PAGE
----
awe of the extraordinary effort involved. At some level, you are constantly aware of
    the frame rate, and the step-by-step manipulation of the characters. It's all hand
    made, and it's such hard graft. But once it becomes a series of rendered pixels,
    wrongly or rightly, you end up distancing yourself from the creation. No matter how
    fabulous the rendered frames are, that real-life blinking, twitching charm has gone.
    It's Aardman, all right. But it's just computers. Someone taps a keyboard and the
    software takes control. In other words, it's lost its uniqueness. And when you see
    those computerised thumbprints, you can't help but wonder how these characters
    might have looked as stop-motion stars.

    But you have to get over that. Now. Because "Flushed Away" is super-fun,
    and this reviewer reckons it's been wrongly sidelined since its theatrical release.
    Roddy St. James and Rita Malone can stand proud alongside Wallace and
    Gromit, and Ginger and Rocky. Heck, it'd be fun to revisit Ratropolis some day,
    via a TV series, or a short film or two. "Flushed Away" is Aardman at its very
    best, with singing slugs to boot. There just isn't any plasticene!


    Get flushed!

    "Flushed Away" is stuffed-to-busting with Aardman and DreamWorks nods in
    the background detail. And to prove this, The Hound has sat down again with
    the movie on DVD to identify a whole pipe-length
of it for you!...

    The Hound flushes out the hidden detail in Aardman/DreamWorks' "Flushed Away"!

     In the news

     The Hound: Feb 2007
               The Hound: October 2004
     The film wins 5 Annies...
                  Nicole Kidman joins the film?...

The Hound: Sept2006
              The Hound: August 2004
The fine new poster...                      Ian McKellen hops on board...

The Hound: July 2006              The Hound: July 2002
     The new trailer...                             The film is announced...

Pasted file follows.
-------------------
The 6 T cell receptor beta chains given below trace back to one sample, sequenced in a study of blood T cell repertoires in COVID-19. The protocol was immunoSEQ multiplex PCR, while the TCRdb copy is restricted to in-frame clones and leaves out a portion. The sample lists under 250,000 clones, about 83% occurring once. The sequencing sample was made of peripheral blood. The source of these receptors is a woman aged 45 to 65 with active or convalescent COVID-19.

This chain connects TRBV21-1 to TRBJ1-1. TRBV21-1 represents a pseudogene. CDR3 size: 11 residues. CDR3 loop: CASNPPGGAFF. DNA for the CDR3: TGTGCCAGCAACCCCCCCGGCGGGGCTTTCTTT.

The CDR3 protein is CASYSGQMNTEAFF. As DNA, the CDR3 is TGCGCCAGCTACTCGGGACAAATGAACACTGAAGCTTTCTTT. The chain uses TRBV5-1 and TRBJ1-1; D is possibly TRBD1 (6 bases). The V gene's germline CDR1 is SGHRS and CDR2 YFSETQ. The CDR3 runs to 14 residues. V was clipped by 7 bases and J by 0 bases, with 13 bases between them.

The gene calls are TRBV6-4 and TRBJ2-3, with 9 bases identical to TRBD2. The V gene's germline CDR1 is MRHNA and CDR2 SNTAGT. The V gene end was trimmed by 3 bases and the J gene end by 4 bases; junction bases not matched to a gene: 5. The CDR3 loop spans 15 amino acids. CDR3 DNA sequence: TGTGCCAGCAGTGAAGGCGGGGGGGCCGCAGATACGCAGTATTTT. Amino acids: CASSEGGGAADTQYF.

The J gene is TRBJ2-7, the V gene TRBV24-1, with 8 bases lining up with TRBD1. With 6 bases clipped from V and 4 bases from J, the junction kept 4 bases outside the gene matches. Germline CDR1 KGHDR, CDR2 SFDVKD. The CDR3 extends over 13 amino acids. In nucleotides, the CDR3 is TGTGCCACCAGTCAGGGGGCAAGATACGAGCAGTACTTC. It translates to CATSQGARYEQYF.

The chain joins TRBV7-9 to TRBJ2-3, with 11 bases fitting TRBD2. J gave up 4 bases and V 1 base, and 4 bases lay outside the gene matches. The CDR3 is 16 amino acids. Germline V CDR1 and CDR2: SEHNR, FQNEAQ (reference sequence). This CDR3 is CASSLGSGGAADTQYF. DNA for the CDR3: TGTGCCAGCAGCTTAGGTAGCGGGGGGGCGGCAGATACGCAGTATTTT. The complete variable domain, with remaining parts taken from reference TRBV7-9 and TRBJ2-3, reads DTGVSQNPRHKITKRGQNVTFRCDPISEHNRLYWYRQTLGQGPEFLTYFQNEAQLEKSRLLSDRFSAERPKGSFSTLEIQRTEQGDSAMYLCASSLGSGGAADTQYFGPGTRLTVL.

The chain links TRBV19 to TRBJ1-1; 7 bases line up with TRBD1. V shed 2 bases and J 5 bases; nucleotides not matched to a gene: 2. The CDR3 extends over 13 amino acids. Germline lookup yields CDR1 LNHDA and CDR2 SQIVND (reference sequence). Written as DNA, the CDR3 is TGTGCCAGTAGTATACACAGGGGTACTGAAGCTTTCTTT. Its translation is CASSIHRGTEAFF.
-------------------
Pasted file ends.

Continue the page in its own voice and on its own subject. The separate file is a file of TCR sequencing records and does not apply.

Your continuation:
Flushed Away on DVD

     UK DVD
Flushed Away
                Region 2 / Paramount / April 2007

     USA DVD Flushed Away (Widescreen Edition)
                Region 1 / DreamWorks / February 2007


    principle credits






film editing:
production design: art direction:
costume design:

Sam Fell (Aardman)
David Bowers (DreamWorks)
Peter Lord, David Sproxton,
Cecil Kramer
Maryann Garger

Steve Pegram
Sam Fell and Peter Lord,
Dick Clement & Ian LeFrenais
Dick Clement & Ian LeFrenais,
and Chris Lloyd & Joe Keenan,
and Will Davies

David Bowers, Robert Nelson Jacobs,
Sam Fell, Simon Nye, Paul Fisher,
Tim Sullivan
Harry Gregson-Williams
Brad Blackbourn, Frank Passingham
Eric Dapkewicz, John Venzon
Leslee Feldman
David James
Pierre-Olivier Vincent, Scott Wills
Jane Pooole
Hugh Jackman (Roddy)
Kate Winslett (Rita)
Ian McKellen (Toad)
Andi Serkis (Spike)
Bill Nighy (Whitey)
Shane Richie (Syd)
Geoffrey Palmer (Gilbert)
Simon Callow (Sullivan)
Jean Reno (Le Frog)
Kathy Burke (Rita's Mum)
David Suchet (Rita's Dad)
Miriam Margolyes (Rita's Grandmother)
John Motson (Football Commentator)


      On the web

     Flushed Away 
      The official site...

      Aardman Animation

      Bristol's finest export... 

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© Aardman Features / DreamWorks Animation / F2012